Nettle family (Urticaceae)
Description: This perennial plant is 3-7' tall and usually unbranched, although short stems may develop from the leaf axils. The central stem is light green and stout; it has several flat ridges that are separated by narrow channels. The central stem is sparsely covered with stiff white hairs of variable length; these hairs can penetrate the skin and sting. Along the central stem are pairs of opposite leaves that droop downward slightly. The leaf blades are up to 8" long and 2½" across; they are medium to dark green, lanceolate, and coarsely serrated. The base of each leaf blade is rounded or slightly cordate. The upper surface of each leaf blade is heavily veined and glabrous, while the lower surface has sparse stiff hairs that can also sting. The slender petioles of the leaves are up to 1" long. At the base of each petiole, there is a pair of stipules up to ½" long.
Panicles of flowers develop from the axils of the middle to upper leaves. These panicles are much branched and droop downward; their pubescent branches are heavily covered with flowers. Slender Nettle is monoecious to slightly dioecious; some plants have male flowers entirely or predominantly, while other plants have female flowers entirely or predominately. The male flowers are 1/8" across with 4 green sepals and 4 white stamens. The female flowers are 1/8" across with 4 green sepals; the 2 inner sepals that enclose the ovary are larger in size than the 2 outer sepals. The sepals of both male and female flowers are pubescent; neither kind of flower has petals. The blooming period occurs during the summer and can last 1-2 months for a colony of plants. Pollination of the flowers is by wind. The brown seeds are 1.0–1.5 mm. long and irregular in shape. They can remain viable in the ground for 10 years. The root system is fibrous and rhizomatous. Clonal colonies are often produced from the long rhizomes.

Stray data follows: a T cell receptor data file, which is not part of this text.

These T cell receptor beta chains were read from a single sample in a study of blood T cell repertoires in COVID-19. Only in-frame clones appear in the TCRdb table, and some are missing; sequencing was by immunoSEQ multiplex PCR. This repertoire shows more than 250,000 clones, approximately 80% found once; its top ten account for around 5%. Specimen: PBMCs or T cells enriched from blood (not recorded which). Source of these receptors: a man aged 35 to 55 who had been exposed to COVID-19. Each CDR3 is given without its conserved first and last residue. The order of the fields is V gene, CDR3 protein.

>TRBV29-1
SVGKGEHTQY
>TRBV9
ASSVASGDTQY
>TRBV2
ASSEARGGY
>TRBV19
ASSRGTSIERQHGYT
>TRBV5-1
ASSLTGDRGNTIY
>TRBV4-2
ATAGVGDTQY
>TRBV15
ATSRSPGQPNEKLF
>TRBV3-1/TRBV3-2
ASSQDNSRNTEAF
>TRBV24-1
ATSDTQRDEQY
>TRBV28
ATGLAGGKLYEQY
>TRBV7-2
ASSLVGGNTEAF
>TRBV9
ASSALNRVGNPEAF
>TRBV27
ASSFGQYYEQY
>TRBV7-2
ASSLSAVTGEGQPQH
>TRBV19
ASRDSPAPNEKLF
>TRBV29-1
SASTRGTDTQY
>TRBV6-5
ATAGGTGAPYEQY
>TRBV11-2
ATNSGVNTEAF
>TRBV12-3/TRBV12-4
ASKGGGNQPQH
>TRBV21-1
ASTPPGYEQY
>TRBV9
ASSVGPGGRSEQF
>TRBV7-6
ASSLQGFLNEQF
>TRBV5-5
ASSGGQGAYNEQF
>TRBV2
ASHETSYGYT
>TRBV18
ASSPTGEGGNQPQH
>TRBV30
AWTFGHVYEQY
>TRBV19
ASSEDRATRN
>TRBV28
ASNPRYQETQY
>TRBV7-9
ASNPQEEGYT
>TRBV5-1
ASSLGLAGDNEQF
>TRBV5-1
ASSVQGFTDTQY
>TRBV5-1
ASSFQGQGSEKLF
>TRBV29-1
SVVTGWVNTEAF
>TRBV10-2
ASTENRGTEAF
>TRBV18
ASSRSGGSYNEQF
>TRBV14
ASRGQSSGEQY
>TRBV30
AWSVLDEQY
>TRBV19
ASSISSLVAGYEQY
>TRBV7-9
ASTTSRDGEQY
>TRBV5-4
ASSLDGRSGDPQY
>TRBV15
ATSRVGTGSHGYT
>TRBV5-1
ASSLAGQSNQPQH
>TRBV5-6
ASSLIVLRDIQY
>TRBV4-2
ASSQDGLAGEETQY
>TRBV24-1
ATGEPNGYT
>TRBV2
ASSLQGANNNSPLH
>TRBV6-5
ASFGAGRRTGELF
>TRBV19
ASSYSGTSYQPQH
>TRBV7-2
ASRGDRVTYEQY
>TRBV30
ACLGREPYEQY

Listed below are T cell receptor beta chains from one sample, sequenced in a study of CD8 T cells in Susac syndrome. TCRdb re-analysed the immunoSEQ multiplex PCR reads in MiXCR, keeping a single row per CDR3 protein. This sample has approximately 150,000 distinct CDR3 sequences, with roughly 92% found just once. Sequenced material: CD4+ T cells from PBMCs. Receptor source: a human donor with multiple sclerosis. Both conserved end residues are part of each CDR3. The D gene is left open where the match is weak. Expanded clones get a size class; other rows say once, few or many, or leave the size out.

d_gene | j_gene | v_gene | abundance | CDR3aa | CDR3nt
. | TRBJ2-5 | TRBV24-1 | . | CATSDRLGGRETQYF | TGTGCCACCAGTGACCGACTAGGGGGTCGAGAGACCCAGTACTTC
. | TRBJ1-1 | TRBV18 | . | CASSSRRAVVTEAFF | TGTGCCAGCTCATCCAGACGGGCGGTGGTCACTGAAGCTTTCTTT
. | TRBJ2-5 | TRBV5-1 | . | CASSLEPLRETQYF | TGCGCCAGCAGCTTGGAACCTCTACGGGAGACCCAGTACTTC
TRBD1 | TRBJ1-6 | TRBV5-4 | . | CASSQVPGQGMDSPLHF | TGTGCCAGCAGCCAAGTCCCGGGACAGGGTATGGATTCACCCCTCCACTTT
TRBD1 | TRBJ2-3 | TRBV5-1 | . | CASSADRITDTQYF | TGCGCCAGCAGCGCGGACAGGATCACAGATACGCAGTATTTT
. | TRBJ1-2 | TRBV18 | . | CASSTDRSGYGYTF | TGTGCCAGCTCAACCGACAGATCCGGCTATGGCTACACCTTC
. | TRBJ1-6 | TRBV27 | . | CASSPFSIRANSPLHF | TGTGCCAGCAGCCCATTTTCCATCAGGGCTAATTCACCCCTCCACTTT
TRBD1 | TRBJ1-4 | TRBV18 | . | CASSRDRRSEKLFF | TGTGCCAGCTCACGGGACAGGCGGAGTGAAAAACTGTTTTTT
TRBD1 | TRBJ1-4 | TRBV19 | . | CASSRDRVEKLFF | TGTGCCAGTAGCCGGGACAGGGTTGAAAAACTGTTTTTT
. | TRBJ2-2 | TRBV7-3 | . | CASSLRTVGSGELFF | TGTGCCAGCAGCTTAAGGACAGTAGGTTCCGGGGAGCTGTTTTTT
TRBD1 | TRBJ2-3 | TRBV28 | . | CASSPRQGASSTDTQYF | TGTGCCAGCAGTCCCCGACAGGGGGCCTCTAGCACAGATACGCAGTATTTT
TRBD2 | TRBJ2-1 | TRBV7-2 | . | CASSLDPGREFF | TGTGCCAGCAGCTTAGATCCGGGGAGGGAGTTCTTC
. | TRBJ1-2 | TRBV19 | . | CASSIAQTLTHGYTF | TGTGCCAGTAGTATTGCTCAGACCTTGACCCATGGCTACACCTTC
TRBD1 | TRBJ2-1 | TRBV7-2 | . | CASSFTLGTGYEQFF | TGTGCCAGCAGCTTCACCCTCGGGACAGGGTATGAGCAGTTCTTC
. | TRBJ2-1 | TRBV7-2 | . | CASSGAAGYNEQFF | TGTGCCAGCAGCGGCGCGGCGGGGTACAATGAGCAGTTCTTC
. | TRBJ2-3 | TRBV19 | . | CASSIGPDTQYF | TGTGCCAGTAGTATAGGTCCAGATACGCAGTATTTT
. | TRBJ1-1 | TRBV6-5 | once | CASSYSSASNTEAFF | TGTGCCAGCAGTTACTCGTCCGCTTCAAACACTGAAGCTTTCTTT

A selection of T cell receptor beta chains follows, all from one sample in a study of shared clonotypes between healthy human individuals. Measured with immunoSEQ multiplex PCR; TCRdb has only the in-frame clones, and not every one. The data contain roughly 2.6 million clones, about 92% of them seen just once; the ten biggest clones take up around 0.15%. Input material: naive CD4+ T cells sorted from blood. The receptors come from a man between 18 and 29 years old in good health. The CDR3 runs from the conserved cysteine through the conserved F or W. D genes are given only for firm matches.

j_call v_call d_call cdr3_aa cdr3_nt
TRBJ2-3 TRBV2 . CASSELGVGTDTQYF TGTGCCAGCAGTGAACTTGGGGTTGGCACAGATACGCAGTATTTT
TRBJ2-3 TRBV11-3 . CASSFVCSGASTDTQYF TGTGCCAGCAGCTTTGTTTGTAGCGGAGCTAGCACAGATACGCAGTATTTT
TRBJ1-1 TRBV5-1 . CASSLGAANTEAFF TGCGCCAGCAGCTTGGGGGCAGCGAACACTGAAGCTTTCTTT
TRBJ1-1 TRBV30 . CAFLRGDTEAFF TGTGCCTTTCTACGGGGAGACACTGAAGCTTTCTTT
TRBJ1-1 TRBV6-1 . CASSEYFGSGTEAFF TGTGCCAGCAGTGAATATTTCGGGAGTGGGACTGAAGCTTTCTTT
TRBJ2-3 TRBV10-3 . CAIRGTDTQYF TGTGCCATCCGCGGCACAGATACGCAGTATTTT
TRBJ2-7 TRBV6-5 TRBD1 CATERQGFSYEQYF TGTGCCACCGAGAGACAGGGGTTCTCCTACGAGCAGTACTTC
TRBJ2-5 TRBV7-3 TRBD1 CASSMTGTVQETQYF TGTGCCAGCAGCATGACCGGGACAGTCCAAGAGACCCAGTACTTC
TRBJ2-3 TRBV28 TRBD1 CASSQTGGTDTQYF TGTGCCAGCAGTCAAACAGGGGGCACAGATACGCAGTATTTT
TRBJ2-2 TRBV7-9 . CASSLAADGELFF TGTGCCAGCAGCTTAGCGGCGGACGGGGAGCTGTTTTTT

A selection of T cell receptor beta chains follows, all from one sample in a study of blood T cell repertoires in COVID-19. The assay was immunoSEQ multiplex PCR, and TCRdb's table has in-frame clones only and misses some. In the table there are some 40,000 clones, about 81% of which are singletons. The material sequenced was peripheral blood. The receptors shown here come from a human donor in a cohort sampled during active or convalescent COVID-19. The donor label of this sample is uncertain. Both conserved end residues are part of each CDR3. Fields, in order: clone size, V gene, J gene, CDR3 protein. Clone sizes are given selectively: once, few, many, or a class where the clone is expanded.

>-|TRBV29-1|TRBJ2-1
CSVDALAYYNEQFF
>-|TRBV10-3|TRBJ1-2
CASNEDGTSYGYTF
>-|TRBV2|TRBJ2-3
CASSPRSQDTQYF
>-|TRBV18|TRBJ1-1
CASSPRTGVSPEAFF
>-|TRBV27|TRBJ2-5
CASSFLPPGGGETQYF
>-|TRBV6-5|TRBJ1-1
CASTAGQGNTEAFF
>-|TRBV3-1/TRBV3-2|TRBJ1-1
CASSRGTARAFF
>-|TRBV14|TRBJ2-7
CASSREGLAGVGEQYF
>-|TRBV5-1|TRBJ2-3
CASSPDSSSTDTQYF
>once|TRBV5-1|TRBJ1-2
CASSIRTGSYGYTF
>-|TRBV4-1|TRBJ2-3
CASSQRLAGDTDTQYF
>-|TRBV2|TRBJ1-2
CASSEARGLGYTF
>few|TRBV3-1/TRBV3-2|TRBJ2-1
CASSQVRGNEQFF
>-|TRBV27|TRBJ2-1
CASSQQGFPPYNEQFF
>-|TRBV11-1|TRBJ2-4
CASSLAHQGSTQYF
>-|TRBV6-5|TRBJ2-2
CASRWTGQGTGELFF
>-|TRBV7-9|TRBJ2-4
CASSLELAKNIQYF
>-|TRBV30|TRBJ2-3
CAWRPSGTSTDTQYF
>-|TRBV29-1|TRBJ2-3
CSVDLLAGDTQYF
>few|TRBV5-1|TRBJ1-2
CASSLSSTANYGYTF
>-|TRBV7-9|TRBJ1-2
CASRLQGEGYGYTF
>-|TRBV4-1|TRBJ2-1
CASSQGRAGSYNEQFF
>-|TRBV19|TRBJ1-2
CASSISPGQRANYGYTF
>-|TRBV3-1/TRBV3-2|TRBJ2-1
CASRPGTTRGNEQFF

Cultivation: The preference is partial sun to light shade, moist to mesic conditions, and a fertile loamy soil. Most growth occurs during late spring and mid-summer. This plant can spread aggressively in favorable situations. The leaves are often attacked by insects.
Range & Habitat: The native Slender Nettle is occasional to locally common in central and northern Illinois, while in the southern section of the state it is uncommon or absent (see Distribution Map). Habitats include disturbed open woodlands, floodplain woodlands, woodland borders, thickets, meadows in wooded areas, partially shaded seeps, fence rows, and moist waste areas. Areas with a history of disturbance are preferred.
Faunal Associations: Caterpillars of the butterflies Vanessa atalanta (Red Admiral), Nymphalis milberti (Milbert's Tortoiseshell), Polygonia comma (Comma), and Polygonia interrogationis (Question Mark) feed on the foliage of Urtica spp. (nettles). Other insects that feed on nettles include leaf-mining larvae of the beetle Sumitrosis inaequalis, stem-boring larvae of the lizard beetle Acropteroxys gracilis, leaf-mining larvae of the midge Agromyza subnigripes, larvae of Dasineura urnicola (Nettle Urn Gall Midge), larvae of the moth Glyphipterix quadragintapunctata, and the leafhopper Empoasca vergena. The presence of stinging hairs in nettles provides some protection from the browsing of mammalian herbivores. Because Slender Nettle is relatively tall and often forms clonal colonies, it provides cover and protection for various insects, mammals, and birds.
Photographic Location: The edge of a woodland in Urbana, Illinois.
Comments: Slender Nettle is less heavily armed with stinging hairs than Urtica dioica (Stinging Nettle) and Laportea canadensis (Wood Nettle). Sometimes Slender Nettle is regarded as a variety of Stinging Nettle, in which case it is referred to as Urtica dioica gracilis. Stinging Nettle is adventive from Eurasia and has rarely naturalized in Illinois. It is shorter in stature and has wider leaves than Slender Nettle. The native Wood Nettle is similar in appearance to Stinging Nettle, except that it has alternate leaves. Unfortunately, these 3 species are often confused with each other. While many people dislike Urtica spp. (Nettles) and similar species because of their stinging hairs, they are important food plants to several species of butterflies. The young leaves of Nettles are edible if they are boiled in water and transformed into a creamy soup; they are supposed to be an excellent source of several vitamins and minerals.